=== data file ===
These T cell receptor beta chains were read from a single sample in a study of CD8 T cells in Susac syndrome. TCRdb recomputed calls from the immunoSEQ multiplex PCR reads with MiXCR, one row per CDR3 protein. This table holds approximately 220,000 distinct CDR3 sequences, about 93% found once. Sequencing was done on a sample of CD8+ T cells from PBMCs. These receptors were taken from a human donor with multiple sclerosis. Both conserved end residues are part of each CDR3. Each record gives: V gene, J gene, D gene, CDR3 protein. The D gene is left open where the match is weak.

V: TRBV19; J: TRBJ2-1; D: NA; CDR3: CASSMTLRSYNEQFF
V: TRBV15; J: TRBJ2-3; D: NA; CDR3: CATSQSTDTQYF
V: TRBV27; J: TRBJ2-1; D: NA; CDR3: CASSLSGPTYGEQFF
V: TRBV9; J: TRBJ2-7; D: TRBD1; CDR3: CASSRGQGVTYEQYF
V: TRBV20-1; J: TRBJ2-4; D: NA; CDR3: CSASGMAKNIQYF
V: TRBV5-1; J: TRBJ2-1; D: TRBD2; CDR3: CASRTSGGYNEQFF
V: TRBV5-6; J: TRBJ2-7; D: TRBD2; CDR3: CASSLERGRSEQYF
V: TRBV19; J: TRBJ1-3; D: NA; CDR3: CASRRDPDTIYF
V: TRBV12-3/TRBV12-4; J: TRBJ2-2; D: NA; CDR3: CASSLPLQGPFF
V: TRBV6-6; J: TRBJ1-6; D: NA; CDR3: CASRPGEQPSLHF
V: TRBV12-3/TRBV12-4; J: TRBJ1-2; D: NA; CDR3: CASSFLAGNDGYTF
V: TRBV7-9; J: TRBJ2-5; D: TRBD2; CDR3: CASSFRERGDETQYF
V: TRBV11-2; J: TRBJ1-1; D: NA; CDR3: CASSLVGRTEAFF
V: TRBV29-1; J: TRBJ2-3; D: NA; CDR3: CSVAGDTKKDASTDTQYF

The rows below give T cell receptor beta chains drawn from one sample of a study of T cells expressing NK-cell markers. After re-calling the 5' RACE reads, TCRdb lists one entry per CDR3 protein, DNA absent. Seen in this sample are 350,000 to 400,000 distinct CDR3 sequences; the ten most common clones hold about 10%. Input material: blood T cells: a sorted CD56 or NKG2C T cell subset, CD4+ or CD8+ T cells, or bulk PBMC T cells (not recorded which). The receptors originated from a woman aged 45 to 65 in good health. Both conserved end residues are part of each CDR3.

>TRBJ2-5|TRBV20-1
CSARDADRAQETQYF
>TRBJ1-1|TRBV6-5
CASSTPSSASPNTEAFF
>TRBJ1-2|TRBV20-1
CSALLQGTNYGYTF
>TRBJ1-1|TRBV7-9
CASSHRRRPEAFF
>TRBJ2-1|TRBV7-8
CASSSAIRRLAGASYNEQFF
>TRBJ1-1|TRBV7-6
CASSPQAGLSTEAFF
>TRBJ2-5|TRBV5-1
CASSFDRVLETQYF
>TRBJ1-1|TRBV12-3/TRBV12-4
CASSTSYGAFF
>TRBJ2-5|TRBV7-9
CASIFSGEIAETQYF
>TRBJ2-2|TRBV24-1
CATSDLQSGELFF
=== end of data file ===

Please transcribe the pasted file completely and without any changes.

These T cell receptor beta chains were read from a single sample in a study of CD8 T cells in Susac syndrome. TCRdb recomputed calls from the immunoSEQ multiplex PCR reads with MiXCR, one row per CDR3 protein. This table holds approximately 220,000 distinct CDR3 sequences, about 93% found once. Sequencing was done on a sample of CD8+ T cells from PBMCs. These receptors were taken from a human donor with multiple sclerosis. Both conserved end residues are part of each CDR3. Each record gives: V gene, J gene, D gene, CDR3 protein. The D gene is left open where the match is weak.

V: TRBV19; J: TRBJ2-1; D: NA; CDR3: CASSMTLRSYNEQFF
V: TRBV15; J: TRBJ2-3; D: NA; CDR3: CATSQSTDTQYF
V: TRBV27; J: TRBJ2-1; D: NA; CDR3: CASSLSGPTYGEQFF
V: TRBV9; J: TRBJ2-7; D: TRBD1; CDR3: CASSRGQGVTYEQYF
V: TRBV20-1; J: TRBJ2-4; D: NA; CDR3: CSASGMAKNIQYF
V: TRBV5-1; J: TRBJ2-1; D: TRBD2; CDR3: CASRTSGGYNEQFF
V: TRBV5-6; J: TRBJ2-7; D: TRBD2; CDR3: CASSLERGRSEQYF
V: TRBV19; J: TRBJ1-3; D: NA; CDR3: CASRRDPDTIYF
V: TRBV12-3/TRBV12-4; J: TRBJ2-2; D: NA; CDR3: CASSLPLQGPFF
V: TRBV6-6; J: TRBJ1-6; D: NA; CDR3: CASRPGEQPSLHF
V: TRBV12-3/TRBV12-4; J: TRBJ1-2; D: NA; CDR3: CASSFLAGNDGYTF
V: TRBV7-9; J: TRBJ2-5; D: TRBD2; CDR3: CASSFRERGDETQYF
V: TRBV11-2; J: TRBJ1-1; D: NA; CDR3: CASSLVGRTEAFF
V: TRBV29-1; J: TRBJ2-3; D: NA; CDR3: CSVAGDTKKDASTDTQYF

The rows below give T cell receptor beta chains drawn from one sample of a study of T cells expressing NK-cell markers. After re-calling the 5' RACE reads, TCRdb lists one entry per CDR3 protein, DNA absent. Seen in this sample are 350,000 to 400,000 distinct CDR3 sequences; the ten most common clones hold about 10%. Input material: blood T cells: a sorted CD56 or NKG2C T cell subset, CD4+ or CD8+ T cells, or bulk PBMC T cells (not recorded which). The receptors originated from a woman aged 45 to 65 in good health. Both conserved end residues are part of each CDR3.

>TRBJ2-5|TRBV20-1
CSARDADRAQETQYF
>TRBJ1-1|TRBV6-5
CASSTPSSASPNTEAFF
>TRBJ1-2|TRBV20-1
CSALLQGTNYGYTF
>TRBJ1-1|TRBV7-9
CASSHRRRPEAFF
>TRBJ2-1|TRBV7-8
CASSSAIRRLAGASYNEQFF
>TRBJ1-1|TRBV7-6
CASSPQAGLSTEAFF
>TRBJ2-5|TRBV5-1
CASSFDRVLETQYF
>TRBJ1-1|TRBV12-3/TRBV12-4
CASSTSYGAFF
>TRBJ2-5|TRBV7-9
CASIFSGEIAETQYF
>TRBJ2-2|TRBV24-1
CATSDLQSGELFF